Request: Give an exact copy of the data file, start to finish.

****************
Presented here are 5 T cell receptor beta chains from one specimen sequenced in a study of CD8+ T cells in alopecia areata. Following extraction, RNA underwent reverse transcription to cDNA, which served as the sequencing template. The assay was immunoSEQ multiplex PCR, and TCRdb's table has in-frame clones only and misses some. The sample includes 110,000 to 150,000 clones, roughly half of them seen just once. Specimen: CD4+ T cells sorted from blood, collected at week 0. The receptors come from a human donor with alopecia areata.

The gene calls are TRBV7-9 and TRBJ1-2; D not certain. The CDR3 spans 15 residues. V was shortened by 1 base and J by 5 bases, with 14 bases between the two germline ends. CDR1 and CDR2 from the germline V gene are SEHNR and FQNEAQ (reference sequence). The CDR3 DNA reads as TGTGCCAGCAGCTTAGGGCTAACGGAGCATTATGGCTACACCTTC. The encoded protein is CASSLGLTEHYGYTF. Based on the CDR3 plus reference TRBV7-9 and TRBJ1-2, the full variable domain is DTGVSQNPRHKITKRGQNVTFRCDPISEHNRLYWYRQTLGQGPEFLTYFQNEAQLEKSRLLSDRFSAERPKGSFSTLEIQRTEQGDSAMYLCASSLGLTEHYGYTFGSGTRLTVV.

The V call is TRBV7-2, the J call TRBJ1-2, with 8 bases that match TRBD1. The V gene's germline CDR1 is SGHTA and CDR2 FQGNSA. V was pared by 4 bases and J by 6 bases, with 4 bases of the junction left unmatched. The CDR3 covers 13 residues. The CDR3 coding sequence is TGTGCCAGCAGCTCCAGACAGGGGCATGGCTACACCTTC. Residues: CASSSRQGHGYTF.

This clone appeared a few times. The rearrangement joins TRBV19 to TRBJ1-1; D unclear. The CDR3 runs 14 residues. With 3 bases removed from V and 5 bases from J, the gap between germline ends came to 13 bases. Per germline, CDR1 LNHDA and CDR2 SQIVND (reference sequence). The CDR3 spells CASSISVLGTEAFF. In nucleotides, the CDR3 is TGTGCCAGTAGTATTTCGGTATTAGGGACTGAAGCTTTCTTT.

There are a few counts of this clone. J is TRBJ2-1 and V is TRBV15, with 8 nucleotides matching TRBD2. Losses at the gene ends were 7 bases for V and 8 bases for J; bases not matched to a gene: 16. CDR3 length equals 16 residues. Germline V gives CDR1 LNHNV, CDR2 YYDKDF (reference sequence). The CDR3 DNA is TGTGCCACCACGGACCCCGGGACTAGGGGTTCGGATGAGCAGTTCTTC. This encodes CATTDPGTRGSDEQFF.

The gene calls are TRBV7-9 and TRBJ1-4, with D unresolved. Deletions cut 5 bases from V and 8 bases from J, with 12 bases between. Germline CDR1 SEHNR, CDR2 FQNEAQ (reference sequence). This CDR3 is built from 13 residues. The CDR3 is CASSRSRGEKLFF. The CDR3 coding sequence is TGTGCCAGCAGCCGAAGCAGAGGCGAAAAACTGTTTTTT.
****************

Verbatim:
Presented here are 5 T cell receptor beta chains from one specimen sequenced in a study of CD8+ T cells in alopecia areata. Following extraction, RNA underwent reverse transcription to cDNA, which served as the sequencing template. The assay was immunoSEQ multiplex PCR, and TCRdb's table has in-frame clones only and misses some. The sample includes 110,000 to 150,000 clones, roughly half of them seen just once. Specimen: CD4+ T cells sorted from blood, collected at week 0. The receptors come from a human donor with alopecia areata.

The gene calls are TRBV7-9 and TRBJ1-2; D not certain. The CDR3 spans 15 residues. V was shortened by 1 base and J by 5 bases, with 14 bases between the two germline ends. CDR1 and CDR2 from the germline V gene are SEHNR and FQNEAQ (reference sequence). The CDR3 DNA reads as TGTGCCAGCAGCTTAGGGCTAACGGAGCATTATGGCTACACCTTC. The encoded protein is CASSLGLTEHYGYTF. Based on the CDR3 plus reference TRBV7-9 and TRBJ1-2, the full variable domain is DTGVSQNPRHKITKRGQNVTFRCDPISEHNRLYWYRQTLGQGPEFLTYFQNEAQLEKSRLLSDRFSAERPKGSFSTLEIQRTEQGDSAMYLCASSLGLTEHYGYTFGSGTRLTVV.

The V call is TRBV7-2, the J call TRBJ1-2, with 8 bases that match TRBD1. The V gene's germline CDR1 is SGHTA and CDR2 FQGNSA. V was pared by 4 bases and J by 6 bases, with 4 bases of the junction left unmatched. The CDR3 covers 13 residues. The CDR3 coding sequence is TGTGCCAGCAGCTCCAGACAGGGGCATGGCTACACCTTC. Residues: CASSSRQGHGYTF.

This clone appeared a few times. The rearrangement joins TRBV19 to TRBJ1-1; D unclear. The CDR3 runs 14 residues. With 3 bases removed from V and 5 bases from J, the gap between germline ends came to 13 bases. Per germline, CDR1 LNHDA and CDR2 SQIVND (reference sequence). The CDR3 spells CASSISVLGTEAFF. In nucleotides, the CDR3 is TGTGCCAGTAGTATTTCGGTATTAGGGACTGAAGCTTTCTTT.

There are a few counts of this clone. J is TRBJ2-1 and V is TRBV15, with 8 nucleotides matching TRBD2. Losses at the gene ends were 7 bases for V and 8 bases for J; bases not matched to a gene: 16. CDR3 length equals 16 residues. Germline V gives CDR1 LNHNV, CDR2 YYDKDF (reference sequence). The CDR3 DNA is TGTGCCACCACGGACCCCGGGACTAGGGGTTCGGATGAGCAGTTCTTC. This encodes CATTDPGTRGSDEQFF.

The gene calls are TRBV7-9 and TRBJ1-4, with D unresolved. Deletions cut 5 bases from V and 8 bases from J, with 12 bases between. Germline CDR1 SEHNR, CDR2 FQNEAQ (reference sequence). This CDR3 is built from 13 residues. The CDR3 is CASSRSRGEKLFF. The CDR3 coding sequence is TGTGCCAGCAGCCGAAGCAGAGGCGAAAAACTGTTTTTT.